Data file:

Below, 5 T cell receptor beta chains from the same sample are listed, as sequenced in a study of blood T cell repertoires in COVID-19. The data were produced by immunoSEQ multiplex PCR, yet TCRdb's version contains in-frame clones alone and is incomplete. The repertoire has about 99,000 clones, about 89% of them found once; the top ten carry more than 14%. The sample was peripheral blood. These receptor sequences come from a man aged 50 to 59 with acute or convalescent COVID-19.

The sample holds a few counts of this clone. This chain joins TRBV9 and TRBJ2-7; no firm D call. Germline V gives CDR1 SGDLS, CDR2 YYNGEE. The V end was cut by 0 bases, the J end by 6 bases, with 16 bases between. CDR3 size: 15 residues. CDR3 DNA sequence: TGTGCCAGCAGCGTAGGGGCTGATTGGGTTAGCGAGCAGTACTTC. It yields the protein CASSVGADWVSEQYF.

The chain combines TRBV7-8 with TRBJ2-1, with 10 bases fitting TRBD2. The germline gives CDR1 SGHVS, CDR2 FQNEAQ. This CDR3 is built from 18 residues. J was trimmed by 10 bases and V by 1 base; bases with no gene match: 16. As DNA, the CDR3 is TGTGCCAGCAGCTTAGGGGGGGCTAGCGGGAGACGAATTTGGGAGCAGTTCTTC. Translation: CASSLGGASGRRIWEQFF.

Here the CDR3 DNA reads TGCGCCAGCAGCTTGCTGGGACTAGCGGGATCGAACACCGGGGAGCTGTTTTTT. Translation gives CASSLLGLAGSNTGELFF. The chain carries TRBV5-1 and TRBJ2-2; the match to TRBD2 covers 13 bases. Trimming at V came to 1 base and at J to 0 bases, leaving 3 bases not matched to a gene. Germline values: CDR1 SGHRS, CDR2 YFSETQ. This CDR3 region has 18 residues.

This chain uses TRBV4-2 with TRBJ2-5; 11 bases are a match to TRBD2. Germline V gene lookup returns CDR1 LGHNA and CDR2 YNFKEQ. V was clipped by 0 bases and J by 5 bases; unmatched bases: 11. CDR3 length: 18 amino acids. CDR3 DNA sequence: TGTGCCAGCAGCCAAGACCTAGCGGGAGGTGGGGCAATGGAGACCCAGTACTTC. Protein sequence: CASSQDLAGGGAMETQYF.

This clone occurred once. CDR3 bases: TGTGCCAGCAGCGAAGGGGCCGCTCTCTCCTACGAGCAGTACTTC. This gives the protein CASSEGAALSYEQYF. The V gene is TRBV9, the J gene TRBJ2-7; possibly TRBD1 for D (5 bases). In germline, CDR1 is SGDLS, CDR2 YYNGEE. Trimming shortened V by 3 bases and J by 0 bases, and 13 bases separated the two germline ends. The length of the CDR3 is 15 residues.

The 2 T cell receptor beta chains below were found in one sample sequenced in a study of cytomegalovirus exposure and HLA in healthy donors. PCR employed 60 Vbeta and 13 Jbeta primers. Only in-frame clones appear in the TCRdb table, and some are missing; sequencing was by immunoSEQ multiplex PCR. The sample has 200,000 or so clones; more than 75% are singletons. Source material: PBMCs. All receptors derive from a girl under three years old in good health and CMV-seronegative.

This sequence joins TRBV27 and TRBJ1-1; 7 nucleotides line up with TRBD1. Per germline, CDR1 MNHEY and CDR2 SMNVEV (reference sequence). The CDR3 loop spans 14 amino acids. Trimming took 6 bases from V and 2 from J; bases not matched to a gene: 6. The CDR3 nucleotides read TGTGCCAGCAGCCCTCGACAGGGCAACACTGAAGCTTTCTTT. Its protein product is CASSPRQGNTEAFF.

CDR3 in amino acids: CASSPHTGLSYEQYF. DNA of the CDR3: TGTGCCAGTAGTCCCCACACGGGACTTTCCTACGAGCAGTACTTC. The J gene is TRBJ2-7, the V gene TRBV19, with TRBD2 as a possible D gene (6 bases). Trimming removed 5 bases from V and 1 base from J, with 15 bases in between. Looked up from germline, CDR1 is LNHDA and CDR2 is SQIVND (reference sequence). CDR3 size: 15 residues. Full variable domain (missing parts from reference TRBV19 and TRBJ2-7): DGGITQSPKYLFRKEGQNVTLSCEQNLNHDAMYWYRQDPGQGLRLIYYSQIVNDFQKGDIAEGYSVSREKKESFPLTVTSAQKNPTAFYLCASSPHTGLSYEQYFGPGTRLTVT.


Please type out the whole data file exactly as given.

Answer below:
Below, 5 T cell receptor beta chains from the same sample are listed, as sequenced in a study of blood T cell repertoires in COVID-19. The data were produced by immunoSEQ multiplex PCR, yet TCRdb's version contains in-frame clones alone and is incomplete. The repertoire has about 99,000 clones, about 89% of them found once; the top ten carry more than 14%. The sample was peripheral blood. These receptor sequences come from a man aged 50 to 59 with acute or convalescent COVID-19.

The sample holds a few counts of this clone. This chain joins TRBV9 and TRBJ2-7; no firm D call. Germline V gives CDR1 SGDLS, CDR2 YYNGEE. The V end was cut by 0 bases, the J end by 6 bases, with 16 bases between. CDR3 size: 15 residues. CDR3 DNA sequence: TGTGCCAGCAGCGTAGGGGCTGATTGGGTTAGCGAGCAGTACTTC. It yields the protein CASSVGADWVSEQYF.

The chain combines TRBV7-8 with TRBJ2-1, with 10 bases fitting TRBD2. The germline gives CDR1 SGHVS, CDR2 FQNEAQ. This CDR3 is built from 18 residues. J was trimmed by 10 bases and V by 1 base; bases with no gene match: 16. As DNA, the CDR3 is TGTGCCAGCAGCTTAGGGGGGGCTAGCGGGAGACGAATTTGGGAGCAGTTCTTC. Translation: CASSLGGASGRRIWEQFF.

Here the CDR3 DNA reads TGCGCCAGCAGCTTGCTGGGACTAGCGGGATCGAACACCGGGGAGCTGTTTTTT. Translation gives CASSLLGLAGSNTGELFF. The chain carries TRBV5-1 and TRBJ2-2; the match to TRBD2 covers 13 bases. Trimming at V came to 1 base and at J to 0 bases, leaving 3 bases not matched to a gene. Germline values: CDR1 SGHRS, CDR2 YFSETQ. This CDR3 region has 18 residues.

This chain uses TRBV4-2 with TRBJ2-5; 11 bases are a match to TRBD2. Germline V gene lookup returns CDR1 LGHNA and CDR2 YNFKEQ. V was clipped by 0 bases and J by 5 bases; unmatched bases: 11. CDR3 length: 18 amino acids. CDR3 DNA sequence: TGTGCCAGCAGCCAAGACCTAGCGGGAGGTGGGGCAATGGAGACCCAGTACTTC. Protein sequence: CASSQDLAGGGAMETQYF.

This clone occurred once. CDR3 bases: TGTGCCAGCAGCGAAGGGGCCGCTCTCTCCTACGAGCAGTACTTC. This gives the protein CASSEGAALSYEQYF. The V gene is TRBV9, the J gene TRBJ2-7; possibly TRBD1 for D (5 bases). In germline, CDR1 is SGDLS, CDR2 YYNGEE. Trimming shortened V by 3 bases and J by 0 bases, and 13 bases separated the two germline ends. The length of the CDR3 is 15 residues.

The 2 T cell receptor beta chains below were found in one sample sequenced in a study of cytomegalovirus exposure and HLA in healthy donors. PCR employed 60 Vbeta and 13 Jbeta primers. Only in-frame clones appear in the TCRdb table, and some are missing; sequencing was by immunoSEQ multiplex PCR. The sample has 200,000 or so clones; more than 75% are singletons. Source material: PBMCs. All receptors derive from a girl under three years old in good health and CMV-seronegative.

This sequence joins TRBV27 and TRBJ1-1; 7 nucleotides line up with TRBD1. Per germline, CDR1 MNHEY and CDR2 SMNVEV (reference sequence). The CDR3 loop spans 14 amino acids. Trimming took 6 bases from V and 2 from J; bases not matched to a gene: 6. The CDR3 nucleotides read TGTGCCAGCAGCCCTCGACAGGGCAACACTGAAGCTTTCTTT. Its protein product is CASSPRQGNTEAFF.

CDR3 in amino acids: CASSPHTGLSYEQYF. DNA of the CDR3: TGTGCCAGTAGTCCCCACACGGGACTTTCCTACGAGCAGTACTTC. The J gene is TRBJ2-7, the V gene TRBV19, with TRBD2 as a possible D gene (6 bases). Trimming removed 5 bases from V and 1 base from J, with 15 bases in between. Looked up from germline, CDR1 is LNHDA and CDR2 is SQIVND (reference sequence). CDR3 size: 15 residues. Full variable domain (missing parts from reference TRBV19 and TRBJ2-7): DGGITQSPKYLFRKEGQNVTLSCEQNLNHDAMYWYRQDPGQGLRLIYYSQIVNDFQKGDIAEGYSVSREKKESFPLTVTSAQKNPTAFYLCASSPHTGLSYEQYFGPGTRLTVT.